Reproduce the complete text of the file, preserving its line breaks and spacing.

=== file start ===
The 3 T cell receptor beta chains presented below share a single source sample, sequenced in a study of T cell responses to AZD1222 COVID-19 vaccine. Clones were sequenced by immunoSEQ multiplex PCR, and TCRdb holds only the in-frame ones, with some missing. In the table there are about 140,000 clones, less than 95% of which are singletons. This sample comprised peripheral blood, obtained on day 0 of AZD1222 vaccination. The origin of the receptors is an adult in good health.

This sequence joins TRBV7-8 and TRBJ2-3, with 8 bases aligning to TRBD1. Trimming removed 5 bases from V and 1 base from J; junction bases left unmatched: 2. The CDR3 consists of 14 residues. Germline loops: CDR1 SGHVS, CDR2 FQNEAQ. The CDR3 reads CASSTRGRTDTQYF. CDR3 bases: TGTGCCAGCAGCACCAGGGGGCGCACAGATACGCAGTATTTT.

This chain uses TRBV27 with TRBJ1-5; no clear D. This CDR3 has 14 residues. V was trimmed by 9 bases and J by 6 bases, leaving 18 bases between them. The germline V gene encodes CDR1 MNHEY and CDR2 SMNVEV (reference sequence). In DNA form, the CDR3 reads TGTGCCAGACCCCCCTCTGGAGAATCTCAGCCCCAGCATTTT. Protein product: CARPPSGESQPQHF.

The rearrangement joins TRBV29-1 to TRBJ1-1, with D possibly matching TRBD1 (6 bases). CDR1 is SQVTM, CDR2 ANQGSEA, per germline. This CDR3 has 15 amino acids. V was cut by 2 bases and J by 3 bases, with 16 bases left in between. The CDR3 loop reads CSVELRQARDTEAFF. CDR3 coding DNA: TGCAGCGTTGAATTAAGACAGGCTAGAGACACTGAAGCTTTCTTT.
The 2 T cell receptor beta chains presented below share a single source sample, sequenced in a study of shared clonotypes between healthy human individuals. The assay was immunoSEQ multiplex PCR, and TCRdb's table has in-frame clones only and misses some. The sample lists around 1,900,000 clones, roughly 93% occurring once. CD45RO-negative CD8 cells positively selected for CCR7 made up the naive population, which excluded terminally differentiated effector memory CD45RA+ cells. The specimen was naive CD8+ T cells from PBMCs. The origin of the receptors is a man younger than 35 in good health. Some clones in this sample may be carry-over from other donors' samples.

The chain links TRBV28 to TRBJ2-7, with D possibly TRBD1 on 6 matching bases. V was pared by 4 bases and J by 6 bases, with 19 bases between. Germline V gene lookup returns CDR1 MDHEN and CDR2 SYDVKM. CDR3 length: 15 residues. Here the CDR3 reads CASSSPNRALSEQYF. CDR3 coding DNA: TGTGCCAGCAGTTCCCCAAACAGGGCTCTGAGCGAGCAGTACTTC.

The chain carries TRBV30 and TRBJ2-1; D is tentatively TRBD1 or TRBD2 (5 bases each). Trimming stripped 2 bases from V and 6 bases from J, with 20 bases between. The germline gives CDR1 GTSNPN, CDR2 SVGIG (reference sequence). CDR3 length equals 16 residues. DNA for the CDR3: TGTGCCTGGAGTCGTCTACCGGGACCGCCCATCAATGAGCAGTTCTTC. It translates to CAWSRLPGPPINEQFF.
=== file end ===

The 3 T cell receptor beta chains presented below share a single source sample, sequenced in a study of T cell responses to AZD1222 COVID-19 vaccine. Clones were sequenced by immunoSEQ multiplex PCR, and TCRdb holds only the in-frame ones, with some missing. In the table there are about 140,000 clones, less than 95% of which are singletons. This sample comprised peripheral blood, obtained on day 0 of AZD1222 vaccination. The origin of the receptors is an adult in good health.

This sequence joins TRBV7-8 and TRBJ2-3, with 8 bases aligning to TRBD1. Trimming removed 5 bases from V and 1 base from J; junction bases left unmatched: 2. The CDR3 consists of 14 residues. Germline loops: CDR1 SGHVS, CDR2 FQNEAQ. The CDR3 reads CASSTRGRTDTQYF. CDR3 bases: TGTGCCAGCAGCACCAGGGGGCGCACAGATACGCAGTATTTT.

This chain uses TRBV27 with TRBJ1-5; no clear D. This CDR3 has 14 residues. V was trimmed by 9 bases and J by 6 bases, leaving 18 bases between them. The germline V gene encodes CDR1 MNHEY and CDR2 SMNVEV (reference sequence). In DNA form, the CDR3 reads TGTGCCAGACCCCCCTCTGGAGAATCTCAGCCCCAGCATTTT. Protein product: CARPPSGESQPQHF.

The rearrangement joins TRBV29-1 to TRBJ1-1, with D possibly matching TRBD1 (6 bases). CDR1 is SQVTM, CDR2 ANQGSEA, per germline. This CDR3 has 15 amino acids. V was cut by 2 bases and J by 3 bases, with 16 bases left in between. The CDR3 loop reads CSVELRQARDTEAFF. CDR3 coding DNA: TGCAGCGTTGAATTAAGACAGGCTAGAGACACTGAAGCTTTCTTT.
The 2 T cell receptor beta chains presented below share a single source sample, sequenced in a study of shared clonotypes between healthy human individuals. The assay was immunoSEQ multiplex PCR, and TCRdb's table has in-frame clones only and misses some. The sample lists around 1,900,000 clones, roughly 93% occurring once. CD45RO-negative CD8 cells positively selected for CCR7 made up the naive population, which excluded terminally differentiated effector memory CD45RA+ cells. The specimen was naive CD8+ T cells from PBMCs. The origin of the receptors is a man younger than 35 in good health. Some clones in this sample may be carry-over from other donors' samples.

The chain links TRBV28 to TRBJ2-7, with D possibly TRBD1 on 6 matching bases. V was pared by 4 bases and J by 6 bases, with 19 bases between. Germline V gene lookup returns CDR1 MDHEN and CDR2 SYDVKM. CDR3 length: 15 residues. Here the CDR3 reads CASSSPNRALSEQYF. CDR3 coding DNA: TGTGCCAGCAGTTCCCCAAACAGGGCTCTGAGCGAGCAGTACTTC.

The chain carries TRBV30 and TRBJ2-1; D is tentatively TRBD1 or TRBD2 (5 bases each). Trimming stripped 2 bases from V and 6 bases from J, with 20 bases between. The germline gives CDR1 GTSNPN, CDR2 SVGIG (reference sequence). CDR3 length equals 16 residues. DNA for the CDR3: TGTGCCTGGAGTCGTCTACCGGGACCGCCCATCAATGAGCAGTTCTTC. It translates to CAWSRLPGPPINEQFF.